What Makes a Friend
I don’t use the word “friend” casually.
I’d rather have a handful—just three or four—true friends than multitudinous people with whom I spend time but on whom I could never rely.
Cultivating my friendships and finding new people to add to the mix has ranked as one of my goals in recent years. Given work demands and trying to find time for current friends and family, nurturing new relationships can prove difficult.
Yet I’ve made an effort. Under a lot of stress and pressure recently, I reached out to a few acquaintances for a vent session. I explained that I needed a kind ear.
A couple people didn’t bother to respond.
Good to know and time saved: I didn't want to get to know these two people better, after all.
What makes a real friend?
No matter our backgrounds or tendencies, true friends find common space when it comes to perspectives and activities. (Otherwise, when would we see each other and about what would we talk?)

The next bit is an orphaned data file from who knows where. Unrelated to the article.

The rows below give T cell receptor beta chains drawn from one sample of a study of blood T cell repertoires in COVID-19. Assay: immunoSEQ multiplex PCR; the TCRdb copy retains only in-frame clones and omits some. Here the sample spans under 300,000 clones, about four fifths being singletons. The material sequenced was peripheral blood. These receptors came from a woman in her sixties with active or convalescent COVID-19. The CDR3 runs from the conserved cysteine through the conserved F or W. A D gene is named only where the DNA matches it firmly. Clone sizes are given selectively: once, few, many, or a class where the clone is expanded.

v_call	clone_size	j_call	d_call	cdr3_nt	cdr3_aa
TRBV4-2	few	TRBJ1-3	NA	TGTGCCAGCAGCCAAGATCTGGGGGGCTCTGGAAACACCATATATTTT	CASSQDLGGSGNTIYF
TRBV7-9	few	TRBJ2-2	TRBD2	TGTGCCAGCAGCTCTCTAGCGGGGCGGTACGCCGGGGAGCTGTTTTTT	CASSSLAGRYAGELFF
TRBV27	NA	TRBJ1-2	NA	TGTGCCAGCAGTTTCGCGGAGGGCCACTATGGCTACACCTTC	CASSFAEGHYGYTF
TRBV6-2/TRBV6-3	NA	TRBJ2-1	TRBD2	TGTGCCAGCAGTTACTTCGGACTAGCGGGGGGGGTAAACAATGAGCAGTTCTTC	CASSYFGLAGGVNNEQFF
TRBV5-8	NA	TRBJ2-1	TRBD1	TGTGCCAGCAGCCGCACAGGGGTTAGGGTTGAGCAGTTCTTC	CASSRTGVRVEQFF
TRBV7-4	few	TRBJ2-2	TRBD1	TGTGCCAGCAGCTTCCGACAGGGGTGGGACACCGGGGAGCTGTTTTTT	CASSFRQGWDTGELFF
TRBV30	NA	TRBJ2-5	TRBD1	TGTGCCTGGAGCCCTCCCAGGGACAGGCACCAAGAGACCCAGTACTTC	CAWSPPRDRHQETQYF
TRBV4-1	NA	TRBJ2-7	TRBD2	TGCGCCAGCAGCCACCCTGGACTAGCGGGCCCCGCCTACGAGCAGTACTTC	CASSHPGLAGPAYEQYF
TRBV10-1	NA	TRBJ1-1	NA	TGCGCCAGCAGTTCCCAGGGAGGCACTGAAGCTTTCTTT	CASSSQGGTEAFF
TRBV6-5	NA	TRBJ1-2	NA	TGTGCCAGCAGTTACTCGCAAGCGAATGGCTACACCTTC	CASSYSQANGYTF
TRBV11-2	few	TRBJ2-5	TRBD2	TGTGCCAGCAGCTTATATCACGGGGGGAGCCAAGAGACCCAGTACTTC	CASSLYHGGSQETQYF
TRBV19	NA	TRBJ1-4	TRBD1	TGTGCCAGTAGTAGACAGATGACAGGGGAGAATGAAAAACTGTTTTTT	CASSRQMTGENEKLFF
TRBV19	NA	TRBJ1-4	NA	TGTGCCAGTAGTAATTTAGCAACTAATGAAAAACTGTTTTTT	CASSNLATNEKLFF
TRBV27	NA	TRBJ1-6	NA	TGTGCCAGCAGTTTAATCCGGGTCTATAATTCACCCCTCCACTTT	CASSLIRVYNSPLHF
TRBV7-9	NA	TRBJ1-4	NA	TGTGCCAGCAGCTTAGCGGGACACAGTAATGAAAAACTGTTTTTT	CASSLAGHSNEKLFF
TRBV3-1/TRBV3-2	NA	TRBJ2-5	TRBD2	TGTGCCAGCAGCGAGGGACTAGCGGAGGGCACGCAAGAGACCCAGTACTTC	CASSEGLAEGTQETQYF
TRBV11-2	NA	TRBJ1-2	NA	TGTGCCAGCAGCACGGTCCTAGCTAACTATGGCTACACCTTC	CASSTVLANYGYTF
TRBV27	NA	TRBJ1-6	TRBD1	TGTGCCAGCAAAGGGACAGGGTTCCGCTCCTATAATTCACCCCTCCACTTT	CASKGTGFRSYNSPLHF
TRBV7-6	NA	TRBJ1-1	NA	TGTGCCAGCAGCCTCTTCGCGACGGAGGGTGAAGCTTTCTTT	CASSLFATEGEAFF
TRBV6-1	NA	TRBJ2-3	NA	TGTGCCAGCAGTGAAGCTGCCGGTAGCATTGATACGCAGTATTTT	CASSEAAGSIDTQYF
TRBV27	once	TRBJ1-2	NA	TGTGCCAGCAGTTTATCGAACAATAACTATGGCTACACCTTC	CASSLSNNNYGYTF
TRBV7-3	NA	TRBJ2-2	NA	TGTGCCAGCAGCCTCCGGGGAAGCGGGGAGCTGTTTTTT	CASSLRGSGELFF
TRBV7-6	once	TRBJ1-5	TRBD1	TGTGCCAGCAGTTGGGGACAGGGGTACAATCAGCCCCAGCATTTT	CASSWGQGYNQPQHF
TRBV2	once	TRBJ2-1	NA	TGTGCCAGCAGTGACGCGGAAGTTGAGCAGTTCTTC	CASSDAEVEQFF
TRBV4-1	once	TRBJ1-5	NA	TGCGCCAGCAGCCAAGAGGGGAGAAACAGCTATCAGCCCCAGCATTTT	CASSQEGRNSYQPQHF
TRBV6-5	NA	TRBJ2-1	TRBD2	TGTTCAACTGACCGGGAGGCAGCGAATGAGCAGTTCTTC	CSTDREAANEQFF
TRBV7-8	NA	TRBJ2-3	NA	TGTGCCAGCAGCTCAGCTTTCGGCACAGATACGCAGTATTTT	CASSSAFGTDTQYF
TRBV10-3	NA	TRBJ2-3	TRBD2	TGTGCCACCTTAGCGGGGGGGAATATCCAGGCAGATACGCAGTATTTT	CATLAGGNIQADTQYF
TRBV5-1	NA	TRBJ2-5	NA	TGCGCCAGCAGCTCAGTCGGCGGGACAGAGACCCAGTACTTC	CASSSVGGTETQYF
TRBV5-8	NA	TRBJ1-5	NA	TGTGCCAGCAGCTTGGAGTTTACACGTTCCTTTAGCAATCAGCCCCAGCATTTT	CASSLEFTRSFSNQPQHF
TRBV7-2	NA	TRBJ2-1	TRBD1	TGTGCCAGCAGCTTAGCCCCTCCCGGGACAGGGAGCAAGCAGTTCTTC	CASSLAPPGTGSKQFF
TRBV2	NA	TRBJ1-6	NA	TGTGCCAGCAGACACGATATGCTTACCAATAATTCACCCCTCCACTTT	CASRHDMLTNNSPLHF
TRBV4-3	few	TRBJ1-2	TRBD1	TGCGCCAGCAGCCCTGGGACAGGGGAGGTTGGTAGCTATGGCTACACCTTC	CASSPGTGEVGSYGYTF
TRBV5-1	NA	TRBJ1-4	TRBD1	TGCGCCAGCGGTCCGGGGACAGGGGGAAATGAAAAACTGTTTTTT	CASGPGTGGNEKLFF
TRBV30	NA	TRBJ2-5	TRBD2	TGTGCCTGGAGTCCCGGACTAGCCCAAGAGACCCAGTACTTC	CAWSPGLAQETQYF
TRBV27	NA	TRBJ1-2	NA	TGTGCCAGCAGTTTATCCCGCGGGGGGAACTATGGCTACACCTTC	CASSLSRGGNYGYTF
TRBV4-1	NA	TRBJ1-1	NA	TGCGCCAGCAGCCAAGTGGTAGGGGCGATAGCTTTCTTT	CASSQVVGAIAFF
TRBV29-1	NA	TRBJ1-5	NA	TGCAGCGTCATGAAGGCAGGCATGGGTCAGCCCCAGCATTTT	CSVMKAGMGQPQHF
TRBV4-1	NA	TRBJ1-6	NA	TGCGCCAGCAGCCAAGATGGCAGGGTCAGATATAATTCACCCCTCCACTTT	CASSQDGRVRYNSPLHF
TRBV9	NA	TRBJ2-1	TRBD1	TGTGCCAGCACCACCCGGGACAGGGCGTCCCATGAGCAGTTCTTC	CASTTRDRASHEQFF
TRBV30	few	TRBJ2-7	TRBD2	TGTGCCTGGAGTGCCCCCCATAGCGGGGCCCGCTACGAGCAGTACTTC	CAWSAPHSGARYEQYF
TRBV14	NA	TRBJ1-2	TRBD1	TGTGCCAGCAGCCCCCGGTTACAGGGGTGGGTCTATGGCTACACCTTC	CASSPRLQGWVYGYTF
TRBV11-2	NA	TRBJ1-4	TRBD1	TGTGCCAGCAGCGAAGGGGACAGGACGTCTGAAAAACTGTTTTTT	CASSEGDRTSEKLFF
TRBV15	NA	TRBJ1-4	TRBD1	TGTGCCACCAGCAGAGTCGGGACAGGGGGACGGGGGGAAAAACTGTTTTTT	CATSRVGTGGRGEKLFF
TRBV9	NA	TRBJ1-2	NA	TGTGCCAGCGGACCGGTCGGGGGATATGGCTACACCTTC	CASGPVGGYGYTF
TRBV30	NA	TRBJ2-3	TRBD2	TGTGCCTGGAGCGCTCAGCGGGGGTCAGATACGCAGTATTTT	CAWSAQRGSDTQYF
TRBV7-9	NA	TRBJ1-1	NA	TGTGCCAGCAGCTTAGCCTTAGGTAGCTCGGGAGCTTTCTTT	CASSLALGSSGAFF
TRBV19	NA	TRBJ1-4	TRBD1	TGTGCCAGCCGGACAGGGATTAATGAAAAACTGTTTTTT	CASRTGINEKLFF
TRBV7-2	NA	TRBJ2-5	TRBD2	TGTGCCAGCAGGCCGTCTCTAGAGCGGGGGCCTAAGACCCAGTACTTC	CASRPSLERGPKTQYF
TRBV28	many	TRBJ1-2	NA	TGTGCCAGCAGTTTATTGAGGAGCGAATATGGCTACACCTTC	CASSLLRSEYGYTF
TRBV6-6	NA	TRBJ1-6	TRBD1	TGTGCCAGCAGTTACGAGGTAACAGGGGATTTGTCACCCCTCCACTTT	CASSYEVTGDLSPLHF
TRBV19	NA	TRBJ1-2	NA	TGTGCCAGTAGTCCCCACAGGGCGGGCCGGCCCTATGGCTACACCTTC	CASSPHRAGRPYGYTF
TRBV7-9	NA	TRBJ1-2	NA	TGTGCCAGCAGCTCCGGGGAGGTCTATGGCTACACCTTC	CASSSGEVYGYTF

True friends can show each other all their facets—not just their “safe for the world” facades.
A real friend will listen when you talk, won’t judge you for what you have to say, and will console and guide you when you need it. Also, she’ll find the right way to tell you the hard things you need to hear.
And friends don’t gossip.
No matter how busy life gets, friends make time for friends. Maybe they can't connect as frequently as they'd like, but they get together, call, and write when they can.
And when you really need her, no matter what else she has underway, a friend shows up. When you say, “I need help,” a friend rises to the occasion.
To you, what makes a friend?